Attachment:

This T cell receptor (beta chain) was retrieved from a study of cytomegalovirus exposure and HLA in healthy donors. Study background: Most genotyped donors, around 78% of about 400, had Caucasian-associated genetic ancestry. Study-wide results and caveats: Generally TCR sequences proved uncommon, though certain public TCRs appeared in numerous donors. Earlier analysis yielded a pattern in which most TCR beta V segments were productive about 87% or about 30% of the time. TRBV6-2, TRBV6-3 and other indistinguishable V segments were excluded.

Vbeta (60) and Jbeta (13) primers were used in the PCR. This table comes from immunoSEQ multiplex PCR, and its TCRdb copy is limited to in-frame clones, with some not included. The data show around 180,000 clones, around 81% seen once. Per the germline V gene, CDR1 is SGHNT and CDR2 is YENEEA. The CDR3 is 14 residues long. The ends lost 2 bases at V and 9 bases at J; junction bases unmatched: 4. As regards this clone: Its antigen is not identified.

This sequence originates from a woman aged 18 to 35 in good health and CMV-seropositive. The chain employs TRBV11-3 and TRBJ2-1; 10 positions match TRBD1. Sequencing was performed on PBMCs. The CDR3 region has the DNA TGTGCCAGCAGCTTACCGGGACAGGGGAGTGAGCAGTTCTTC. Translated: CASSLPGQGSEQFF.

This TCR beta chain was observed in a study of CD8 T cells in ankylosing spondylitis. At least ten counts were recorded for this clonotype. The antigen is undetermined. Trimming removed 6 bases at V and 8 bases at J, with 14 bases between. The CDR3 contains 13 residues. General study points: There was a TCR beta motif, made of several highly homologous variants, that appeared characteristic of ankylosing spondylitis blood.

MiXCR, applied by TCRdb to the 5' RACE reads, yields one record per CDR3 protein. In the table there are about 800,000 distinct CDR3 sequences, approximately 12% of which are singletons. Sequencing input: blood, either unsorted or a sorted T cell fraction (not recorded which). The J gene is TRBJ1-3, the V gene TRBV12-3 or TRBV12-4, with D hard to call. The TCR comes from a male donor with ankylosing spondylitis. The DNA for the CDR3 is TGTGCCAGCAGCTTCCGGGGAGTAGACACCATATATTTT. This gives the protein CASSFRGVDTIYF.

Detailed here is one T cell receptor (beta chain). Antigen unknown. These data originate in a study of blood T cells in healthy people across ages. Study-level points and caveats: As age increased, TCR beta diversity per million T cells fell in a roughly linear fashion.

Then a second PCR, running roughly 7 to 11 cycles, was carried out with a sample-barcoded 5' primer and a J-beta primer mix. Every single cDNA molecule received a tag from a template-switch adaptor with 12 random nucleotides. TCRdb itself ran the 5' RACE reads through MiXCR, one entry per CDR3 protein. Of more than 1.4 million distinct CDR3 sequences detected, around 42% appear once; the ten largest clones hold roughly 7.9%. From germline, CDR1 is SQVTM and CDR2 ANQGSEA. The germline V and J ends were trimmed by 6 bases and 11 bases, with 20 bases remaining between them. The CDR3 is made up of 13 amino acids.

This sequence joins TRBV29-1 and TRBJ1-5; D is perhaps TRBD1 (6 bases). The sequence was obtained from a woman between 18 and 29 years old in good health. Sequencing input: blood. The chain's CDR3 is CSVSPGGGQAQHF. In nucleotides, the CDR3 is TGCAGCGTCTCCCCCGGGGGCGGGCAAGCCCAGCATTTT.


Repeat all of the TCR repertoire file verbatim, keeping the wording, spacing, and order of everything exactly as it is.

This T cell receptor (beta chain) was retrieved from a study of cytomegalovirus exposure and HLA in healthy donors. Study background: Most genotyped donors, around 78% of about 400, had Caucasian-associated genetic ancestry. Study-wide results and caveats: Generally TCR sequences proved uncommon, though certain public TCRs appeared in numerous donors. Earlier analysis yielded a pattern in which most TCR beta V segments were productive about 87% or about 30% of the time. TRBV6-2, TRBV6-3 and other indistinguishable V segments were excluded.

Vbeta (60) and Jbeta (13) primers were used in the PCR. This table comes from immunoSEQ multiplex PCR, and its TCRdb copy is limited to in-frame clones, with some not included. The data show around 180,000 clones, around 81% seen once. Per the germline V gene, CDR1 is SGHNT and CDR2 is YENEEA. The CDR3 is 14 residues long. The ends lost 2 bases at V and 9 bases at J; junction bases unmatched: 4. As regards this clone: Its antigen is not identified.

This sequence originates from a woman aged 18 to 35 in good health and CMV-seropositive. The chain employs TRBV11-3 and TRBJ2-1; 10 positions match TRBD1. Sequencing was performed on PBMCs. The CDR3 region has the DNA TGTGCCAGCAGCTTACCGGGACAGGGGAGTGAGCAGTTCTTC. Translated: CASSLPGQGSEQFF.

This TCR beta chain was observed in a study of CD8 T cells in ankylosing spondylitis. At least ten counts were recorded for this clonotype. The antigen is undetermined. Trimming removed 6 bases at V and 8 bases at J, with 14 bases between. The CDR3 contains 13 residues. General study points: There was a TCR beta motif, made of several highly homologous variants, that appeared characteristic of ankylosing spondylitis blood.

MiXCR, applied by TCRdb to the 5' RACE reads, yields one record per CDR3 protein. In the table there are about 800,000 distinct CDR3 sequences, approximately 12% of which are singletons. Sequencing input: blood, either unsorted or a sorted T cell fraction (not recorded which). The J gene is TRBJ1-3, the V gene TRBV12-3 or TRBV12-4, with D hard to call. The TCR comes from a male donor with ankylosing spondylitis. The DNA for the CDR3 is TGTGCCAGCAGCTTCCGGGGAGTAGACACCATATATTTT. This gives the protein CASSFRGVDTIYF.

Detailed here is one T cell receptor (beta chain). Antigen unknown. These data originate in a study of blood T cells in healthy people across ages. Study-level points and caveats: As age increased, TCR beta diversity per million T cells fell in a roughly linear fashion.

Then a second PCR, running roughly 7 to 11 cycles, was carried out with a sample-barcoded 5' primer and a J-beta primer mix. Every single cDNA molecule received a tag from a template-switch adaptor with 12 random nucleotides. TCRdb itself ran the 5' RACE reads through MiXCR, one entry per CDR3 protein. Of more than 1.4 million distinct CDR3 sequences detected, around 42% appear once; the ten largest clones hold roughly 7.9%. From germline, CDR1 is SQVTM and CDR2 ANQGSEA. The germline V and J ends were trimmed by 6 bases and 11 bases, with 20 bases remaining between them. The CDR3 is made up of 13 amino acids.

This sequence joins TRBV29-1 and TRBJ1-5; D is perhaps TRBD1 (6 bases). The sequence was obtained from a woman between 18 and 29 years old in good health. Sequencing input: blood. The chain's CDR3 is CSVSPGGGQAQHF. In nucleotides, the CDR3 is TGCAGCGTCTCCCCCGGGGGCGGGCAAGCCCAGCATTTT.